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[Xmca-l] The Heart of Romantic Science

In Melbourne, here in Australia, there is a stone cottage in the gardens of
the treasury where the first huge gold deposits were winkled from the
miners (by way of licencing fees) and kept. It's a very small cottage--just
a sitting room and a bedroom on top of each other, like a two-storey,
two-room flat in a modern housing project, except that there is a stable
attached where animals lived cheek by jowl with human neighbors. It is not
a replica--it's the exact house where Captain James Cook lived as little
boy, bought up by the city of Melbourne for reasons better understood by
Australians, and transported, stone by stone, from rural Yorkshire in
England, about a century and a half after the man himself had set foot on

Cook was a man a bit above his class (not much, because the glass ceiling
for the son of an agricultural laborer was thick and low) and a bit ahead
of his timet: his ideas about anthropology were an unstable emulsion of
Rousseau and rationalism, and his erratic behavior to the more realist
Hawaiians eventually cost him his life. But there were two ways in which he
far outstripped his age, and perhaps they are both worth thinking about as
we go to Quebec City for ISCAR, because that was where his breakthrough to
romantic science really occurred.

It was on the banks of the Saint Lawrence, during the "Guerre de Sept Ans"
(the French and Indian War, for Americans), that Cook learned to use a
plane table: to take two known distances with exact precision, and compute,
using the angle between them and a bit of basic trig, the third segment of
the triangle. He then freehanded the third segment and obtained a map of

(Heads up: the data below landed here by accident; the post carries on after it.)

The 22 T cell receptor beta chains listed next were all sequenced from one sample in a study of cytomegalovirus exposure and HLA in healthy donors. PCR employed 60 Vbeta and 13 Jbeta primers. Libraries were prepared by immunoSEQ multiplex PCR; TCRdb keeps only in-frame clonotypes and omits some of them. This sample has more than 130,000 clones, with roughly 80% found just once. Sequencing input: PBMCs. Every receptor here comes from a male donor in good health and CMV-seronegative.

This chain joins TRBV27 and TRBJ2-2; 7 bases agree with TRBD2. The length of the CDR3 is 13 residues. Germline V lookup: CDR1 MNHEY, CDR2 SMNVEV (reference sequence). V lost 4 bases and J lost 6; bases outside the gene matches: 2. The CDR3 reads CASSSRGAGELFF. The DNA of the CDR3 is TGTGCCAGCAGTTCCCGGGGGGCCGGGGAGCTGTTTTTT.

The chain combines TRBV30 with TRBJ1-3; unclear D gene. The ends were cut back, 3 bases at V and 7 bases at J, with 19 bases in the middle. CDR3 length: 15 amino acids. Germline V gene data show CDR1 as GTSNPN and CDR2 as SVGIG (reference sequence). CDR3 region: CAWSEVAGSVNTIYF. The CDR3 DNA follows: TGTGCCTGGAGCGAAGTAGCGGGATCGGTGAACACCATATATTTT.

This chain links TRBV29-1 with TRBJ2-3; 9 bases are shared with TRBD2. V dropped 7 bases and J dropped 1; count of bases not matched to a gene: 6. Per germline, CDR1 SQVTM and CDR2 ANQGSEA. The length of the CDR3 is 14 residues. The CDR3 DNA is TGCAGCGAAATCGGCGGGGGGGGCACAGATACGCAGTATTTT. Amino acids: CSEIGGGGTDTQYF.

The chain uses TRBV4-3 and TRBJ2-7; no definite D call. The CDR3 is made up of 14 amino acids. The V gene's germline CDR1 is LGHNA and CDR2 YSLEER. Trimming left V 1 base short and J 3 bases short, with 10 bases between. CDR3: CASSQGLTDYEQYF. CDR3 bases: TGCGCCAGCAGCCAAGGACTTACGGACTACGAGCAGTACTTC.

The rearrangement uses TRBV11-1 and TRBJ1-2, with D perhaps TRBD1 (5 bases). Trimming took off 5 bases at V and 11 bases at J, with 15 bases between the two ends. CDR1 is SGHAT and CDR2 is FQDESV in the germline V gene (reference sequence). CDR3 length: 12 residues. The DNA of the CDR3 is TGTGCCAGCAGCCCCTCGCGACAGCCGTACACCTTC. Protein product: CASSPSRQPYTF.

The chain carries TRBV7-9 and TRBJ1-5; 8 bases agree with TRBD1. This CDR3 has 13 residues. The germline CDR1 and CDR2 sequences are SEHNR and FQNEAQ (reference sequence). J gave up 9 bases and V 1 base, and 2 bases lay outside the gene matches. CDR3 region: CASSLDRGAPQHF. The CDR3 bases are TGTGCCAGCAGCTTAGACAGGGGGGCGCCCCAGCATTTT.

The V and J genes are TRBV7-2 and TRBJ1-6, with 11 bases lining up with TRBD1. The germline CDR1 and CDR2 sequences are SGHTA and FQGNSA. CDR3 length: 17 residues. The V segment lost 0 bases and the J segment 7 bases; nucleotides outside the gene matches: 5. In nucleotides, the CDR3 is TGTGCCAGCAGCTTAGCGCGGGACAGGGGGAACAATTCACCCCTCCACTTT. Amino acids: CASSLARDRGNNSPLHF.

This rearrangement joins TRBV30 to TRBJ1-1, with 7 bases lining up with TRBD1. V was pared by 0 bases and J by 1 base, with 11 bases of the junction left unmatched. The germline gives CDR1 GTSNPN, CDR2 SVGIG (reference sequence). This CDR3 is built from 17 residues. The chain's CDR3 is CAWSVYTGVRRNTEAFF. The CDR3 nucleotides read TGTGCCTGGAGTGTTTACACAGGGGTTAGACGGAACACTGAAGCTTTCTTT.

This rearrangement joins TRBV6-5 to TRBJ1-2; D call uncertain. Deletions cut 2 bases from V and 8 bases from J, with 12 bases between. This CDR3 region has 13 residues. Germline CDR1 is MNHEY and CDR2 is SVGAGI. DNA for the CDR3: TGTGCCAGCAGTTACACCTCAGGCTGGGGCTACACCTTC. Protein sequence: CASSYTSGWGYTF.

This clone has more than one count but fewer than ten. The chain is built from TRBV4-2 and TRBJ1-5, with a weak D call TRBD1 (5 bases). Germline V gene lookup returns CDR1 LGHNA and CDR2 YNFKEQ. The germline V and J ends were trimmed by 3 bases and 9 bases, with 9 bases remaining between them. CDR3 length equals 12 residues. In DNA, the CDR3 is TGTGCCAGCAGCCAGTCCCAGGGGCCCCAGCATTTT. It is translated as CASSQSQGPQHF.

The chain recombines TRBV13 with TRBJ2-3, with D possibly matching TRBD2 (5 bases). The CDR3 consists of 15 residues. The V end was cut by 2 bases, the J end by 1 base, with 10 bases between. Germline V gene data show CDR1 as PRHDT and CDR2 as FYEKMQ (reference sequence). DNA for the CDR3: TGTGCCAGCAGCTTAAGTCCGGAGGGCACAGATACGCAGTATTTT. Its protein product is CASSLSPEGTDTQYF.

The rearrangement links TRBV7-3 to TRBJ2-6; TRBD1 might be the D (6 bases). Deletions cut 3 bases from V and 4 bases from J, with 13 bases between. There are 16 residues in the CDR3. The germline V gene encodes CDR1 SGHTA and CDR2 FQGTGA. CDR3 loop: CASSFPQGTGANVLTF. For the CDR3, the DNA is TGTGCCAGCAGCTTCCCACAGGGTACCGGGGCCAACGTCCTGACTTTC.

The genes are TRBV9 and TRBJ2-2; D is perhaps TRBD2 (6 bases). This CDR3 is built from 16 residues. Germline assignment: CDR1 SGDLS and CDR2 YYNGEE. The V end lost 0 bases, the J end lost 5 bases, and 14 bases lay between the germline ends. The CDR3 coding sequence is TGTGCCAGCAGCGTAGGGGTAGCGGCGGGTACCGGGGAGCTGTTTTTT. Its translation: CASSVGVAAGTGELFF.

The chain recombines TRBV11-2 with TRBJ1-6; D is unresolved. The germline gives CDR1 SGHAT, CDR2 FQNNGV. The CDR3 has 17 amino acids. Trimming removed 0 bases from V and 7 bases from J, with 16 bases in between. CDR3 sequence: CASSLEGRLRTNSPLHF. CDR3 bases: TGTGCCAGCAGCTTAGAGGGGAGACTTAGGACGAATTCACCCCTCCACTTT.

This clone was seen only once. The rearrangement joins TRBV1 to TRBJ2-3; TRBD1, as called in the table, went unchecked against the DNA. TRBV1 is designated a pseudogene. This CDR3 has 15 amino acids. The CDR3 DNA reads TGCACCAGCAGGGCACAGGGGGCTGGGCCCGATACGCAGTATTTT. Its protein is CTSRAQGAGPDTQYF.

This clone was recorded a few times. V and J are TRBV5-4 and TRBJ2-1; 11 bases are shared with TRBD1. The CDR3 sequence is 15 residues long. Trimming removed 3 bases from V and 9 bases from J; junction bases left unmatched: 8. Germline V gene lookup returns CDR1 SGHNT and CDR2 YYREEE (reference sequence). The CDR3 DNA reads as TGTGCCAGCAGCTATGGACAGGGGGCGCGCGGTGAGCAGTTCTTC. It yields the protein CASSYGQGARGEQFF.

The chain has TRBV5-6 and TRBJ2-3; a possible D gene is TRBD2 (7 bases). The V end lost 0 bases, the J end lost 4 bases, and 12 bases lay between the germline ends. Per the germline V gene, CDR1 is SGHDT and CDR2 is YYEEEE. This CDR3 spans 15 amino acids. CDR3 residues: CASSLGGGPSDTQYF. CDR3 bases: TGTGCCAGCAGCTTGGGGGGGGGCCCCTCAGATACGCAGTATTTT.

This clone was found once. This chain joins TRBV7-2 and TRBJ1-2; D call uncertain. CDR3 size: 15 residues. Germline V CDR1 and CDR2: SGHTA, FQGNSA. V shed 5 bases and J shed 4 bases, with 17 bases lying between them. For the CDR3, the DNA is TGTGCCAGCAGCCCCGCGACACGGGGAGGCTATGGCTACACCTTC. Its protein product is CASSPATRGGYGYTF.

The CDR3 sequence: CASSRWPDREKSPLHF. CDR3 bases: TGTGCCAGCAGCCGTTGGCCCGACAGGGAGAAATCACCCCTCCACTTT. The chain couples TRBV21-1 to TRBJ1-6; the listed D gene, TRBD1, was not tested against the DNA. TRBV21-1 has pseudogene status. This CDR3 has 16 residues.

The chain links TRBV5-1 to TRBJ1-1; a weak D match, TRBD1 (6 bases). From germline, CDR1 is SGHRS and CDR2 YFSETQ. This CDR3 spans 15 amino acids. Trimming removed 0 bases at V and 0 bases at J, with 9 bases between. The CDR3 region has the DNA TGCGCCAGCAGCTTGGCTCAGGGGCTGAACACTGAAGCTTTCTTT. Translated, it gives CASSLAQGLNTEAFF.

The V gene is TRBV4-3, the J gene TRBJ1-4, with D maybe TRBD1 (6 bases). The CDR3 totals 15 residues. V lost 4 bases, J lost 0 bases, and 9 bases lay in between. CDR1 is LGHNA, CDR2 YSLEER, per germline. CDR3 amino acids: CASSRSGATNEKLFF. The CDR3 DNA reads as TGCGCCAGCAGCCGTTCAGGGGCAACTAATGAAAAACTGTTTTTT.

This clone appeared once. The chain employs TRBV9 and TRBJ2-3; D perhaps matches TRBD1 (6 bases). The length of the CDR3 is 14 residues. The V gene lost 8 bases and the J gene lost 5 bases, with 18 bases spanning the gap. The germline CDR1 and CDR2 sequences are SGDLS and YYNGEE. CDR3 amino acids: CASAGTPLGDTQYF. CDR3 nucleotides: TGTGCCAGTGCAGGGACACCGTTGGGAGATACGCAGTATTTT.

the approaches to Quebec City. Unlike rigorously surveyed maps and unlike
purely freehanded maps, this one could be made as rigorous or as free as
you liked, and that's what made it possible for Cook to jiffy-chart the
"traversee" leading to Quebec City and to jerry-rig, overnight, a system of
moored lifeboats to show the way for British man o' wars.

This is actually quite similar to what we do in a lot of romantic science,
including in text analysis. Say, for example, you want to understand how
capitalism has, in our time, managed to produce an education system that
enables working class navy men like Cook to operate a gun and even a plane
table but somehow disables comprehension of the Communist Manifesto. Using
a system-network, you can show the exact choices made by the author of the
operating manual and the authors of the manifesto to any degree of delicacy
you choose (clause type, indicative type, declarative type, process type,
etc.) and derive the semantics and then the context from that. You can also
"freehand" it by working backwards, from the context to the semantics to
the lexicogrammar.

It seems to me that it's THIS  combination of rigor and freehanding, of
verbal science and verbal art, that is the real heart of a romantic
science, not some unsteady amalgam of Rousseau and rationalism. And when we
bring this resource to bear upon our two texts, we find what Ruqaiya Hasan
found: the difference between the operating manual and the manifesto lies
not so much with the lexico-grammar as with what Bernstein called the
semantic code orientation--the psychological orientation of the speaker
towards her or his context of situation, and beyond that, towards his or
her context of culture.

David Kellogg
Macquarie University

Recent Article: Vygotsky, Halliday, and Hasan: Towards Conceptual

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